At the end of training camp practices, many of the San Diego Chargers follow humbly as future Hall of Fame linebacker Junior Seau leads a series of voluntary conditioning drills. In late-afternoon sunlight players carry, throw and retrieve 14-pound, beach-ball-sized medicine balls while running 100-yard sprints on the grass, adding to the day's fatigue. "It shows dedication, willingness to work hard " says Seau. Late last week quarterbacks Drew Brees and Doug Flutie shared a medicine ball because there weren't enough to go around. While Flutie sprinted with the ball in his right hand, Brees ran behind him, turning cartwheels. At the 50-yard line Flutie shouted "Halfway!" and tossed the ball blindly back to Brees, who snagged it and carried it to the goal line, where both men arrived in stitches.
Theirs is one of the fiercest intrasquad training camp position battles in the NFL, but it looks like recess. Consider the disconnect: Flutie, who will turn 40 in October and has played professional football for 17 seasons since heaving the Hail Mary in his penultimate regular season game for Boston College, is fighting Brees, the Chargers' second-round 2001 draft pick and 23-year-old quarterback of the future. By September, one of them will instantly become the most important element in the Chargers' attempt to turn around a franchise that hasn't reached the playoffs since 1995. First-year coach Marty Schottenheimer declared the job wide open in January and has promised equal practice snaps. "Every day in practice it's on for both of them," says wide receiver Tim Dwight. Yet Brees and Flutie are such compadres that it seems their workouts shouldn't end with the customary ear-splitting air horn but with their mommies calling them home to dinner.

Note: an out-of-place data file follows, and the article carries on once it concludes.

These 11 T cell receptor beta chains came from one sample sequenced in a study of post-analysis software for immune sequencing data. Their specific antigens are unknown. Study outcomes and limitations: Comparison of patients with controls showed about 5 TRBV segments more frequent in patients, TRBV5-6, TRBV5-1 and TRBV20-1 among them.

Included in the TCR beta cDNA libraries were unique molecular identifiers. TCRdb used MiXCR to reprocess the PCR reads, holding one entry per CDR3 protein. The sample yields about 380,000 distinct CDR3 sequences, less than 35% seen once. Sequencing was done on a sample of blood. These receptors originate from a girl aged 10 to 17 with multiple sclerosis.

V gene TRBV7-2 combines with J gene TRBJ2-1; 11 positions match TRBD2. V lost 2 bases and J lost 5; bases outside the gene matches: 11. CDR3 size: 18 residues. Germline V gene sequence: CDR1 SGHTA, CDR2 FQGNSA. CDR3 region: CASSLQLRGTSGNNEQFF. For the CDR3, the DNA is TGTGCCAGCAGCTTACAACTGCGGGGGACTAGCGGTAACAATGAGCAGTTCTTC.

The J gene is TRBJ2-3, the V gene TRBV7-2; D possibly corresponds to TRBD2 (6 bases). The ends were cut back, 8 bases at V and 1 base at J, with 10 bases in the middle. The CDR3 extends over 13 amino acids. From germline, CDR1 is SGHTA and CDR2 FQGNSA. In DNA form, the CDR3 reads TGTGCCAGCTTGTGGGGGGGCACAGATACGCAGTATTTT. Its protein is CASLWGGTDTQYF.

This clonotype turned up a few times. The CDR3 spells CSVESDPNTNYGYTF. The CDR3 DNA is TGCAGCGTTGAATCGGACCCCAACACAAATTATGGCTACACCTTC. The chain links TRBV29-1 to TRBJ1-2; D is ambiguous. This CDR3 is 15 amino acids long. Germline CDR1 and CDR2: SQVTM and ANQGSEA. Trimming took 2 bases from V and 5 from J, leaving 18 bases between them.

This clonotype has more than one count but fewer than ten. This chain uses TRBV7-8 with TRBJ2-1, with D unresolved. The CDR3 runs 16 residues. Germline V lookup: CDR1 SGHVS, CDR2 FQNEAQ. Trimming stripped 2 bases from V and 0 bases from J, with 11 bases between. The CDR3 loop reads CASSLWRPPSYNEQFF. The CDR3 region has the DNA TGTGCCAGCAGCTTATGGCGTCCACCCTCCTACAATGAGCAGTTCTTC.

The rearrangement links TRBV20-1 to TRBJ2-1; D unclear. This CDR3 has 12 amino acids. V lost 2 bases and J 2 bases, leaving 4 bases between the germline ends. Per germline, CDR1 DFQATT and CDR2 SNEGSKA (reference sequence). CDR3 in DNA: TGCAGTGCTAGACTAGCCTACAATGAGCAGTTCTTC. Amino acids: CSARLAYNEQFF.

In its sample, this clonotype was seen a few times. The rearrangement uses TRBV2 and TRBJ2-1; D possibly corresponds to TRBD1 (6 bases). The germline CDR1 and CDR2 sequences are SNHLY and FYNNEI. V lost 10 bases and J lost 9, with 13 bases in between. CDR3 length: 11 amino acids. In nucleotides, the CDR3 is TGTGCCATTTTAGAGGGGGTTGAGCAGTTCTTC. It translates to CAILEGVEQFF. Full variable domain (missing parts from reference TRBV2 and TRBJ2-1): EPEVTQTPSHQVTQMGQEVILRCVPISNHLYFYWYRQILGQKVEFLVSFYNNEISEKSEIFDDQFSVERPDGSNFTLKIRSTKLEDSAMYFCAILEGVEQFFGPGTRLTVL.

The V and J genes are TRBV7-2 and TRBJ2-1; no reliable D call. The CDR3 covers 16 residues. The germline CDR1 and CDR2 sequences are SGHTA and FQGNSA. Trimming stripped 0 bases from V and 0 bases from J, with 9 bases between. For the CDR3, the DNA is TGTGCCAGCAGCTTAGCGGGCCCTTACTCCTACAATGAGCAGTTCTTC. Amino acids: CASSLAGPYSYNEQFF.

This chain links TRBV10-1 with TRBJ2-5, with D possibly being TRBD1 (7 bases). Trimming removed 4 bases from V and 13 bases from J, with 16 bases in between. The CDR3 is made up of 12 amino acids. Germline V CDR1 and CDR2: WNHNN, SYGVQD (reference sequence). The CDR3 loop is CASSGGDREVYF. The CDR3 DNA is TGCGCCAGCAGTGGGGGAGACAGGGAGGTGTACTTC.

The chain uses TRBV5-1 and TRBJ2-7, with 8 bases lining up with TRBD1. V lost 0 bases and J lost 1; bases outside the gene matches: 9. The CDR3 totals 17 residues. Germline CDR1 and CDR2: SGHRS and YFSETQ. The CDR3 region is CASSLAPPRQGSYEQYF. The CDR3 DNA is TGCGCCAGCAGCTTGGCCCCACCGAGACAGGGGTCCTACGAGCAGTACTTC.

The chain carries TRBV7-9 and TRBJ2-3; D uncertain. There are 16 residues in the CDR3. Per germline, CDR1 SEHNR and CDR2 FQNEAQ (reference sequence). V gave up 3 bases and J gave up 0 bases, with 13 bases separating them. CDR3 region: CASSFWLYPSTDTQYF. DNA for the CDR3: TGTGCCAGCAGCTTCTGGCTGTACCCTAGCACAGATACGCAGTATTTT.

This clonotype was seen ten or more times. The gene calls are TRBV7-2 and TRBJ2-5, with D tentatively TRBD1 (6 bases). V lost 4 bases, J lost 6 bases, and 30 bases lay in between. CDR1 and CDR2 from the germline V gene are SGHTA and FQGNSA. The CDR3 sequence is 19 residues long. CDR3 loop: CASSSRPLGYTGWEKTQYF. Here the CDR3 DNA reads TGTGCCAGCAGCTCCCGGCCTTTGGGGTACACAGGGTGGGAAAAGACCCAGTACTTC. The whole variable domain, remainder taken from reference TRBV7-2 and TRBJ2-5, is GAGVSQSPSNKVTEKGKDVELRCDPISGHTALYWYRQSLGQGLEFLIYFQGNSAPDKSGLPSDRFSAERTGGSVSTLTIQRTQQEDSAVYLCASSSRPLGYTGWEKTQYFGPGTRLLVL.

This duel would be arresting under any circumstance but is especially interesting considering Flutie's recent history. Refresher course: From 1998 through 2000 in Buffalo, Flutie and Rob Johnson waged one of the ugliest quarterback feuds in NFL history, dividing not only the team but the Bills' manic fans. Johnson once accused Flutie of manipulating loyalties by planting anonymous quotes in the media. In an interview with SPORTS ILLUSTRATED last summer Johnson called Flutie a "self-promoter" and accused him of trying to curry favor with Bills teammates. "This is different," Flutie said last week at the Chargers' training camp in La Jolla, still irked by the subject. "This is legitimate competition. And I respect Drew."
Brees and Flutie were thrown together in the spring of 2001, when new Chargers general manager John Butler, who had brought Flutie to Buffalo in 1998, signed him as an unrestricted free agent and then took Brees with the first pick of the second round of the NFL draft. Their careers overlap on the quarterback's time line, Flutie near the end of his career, Brees just beginning his. "I was five years old when he threw that [Hail Mary] pass to beat Miami," says Brees, wide-eyed. "My stepmom is a big fan of his."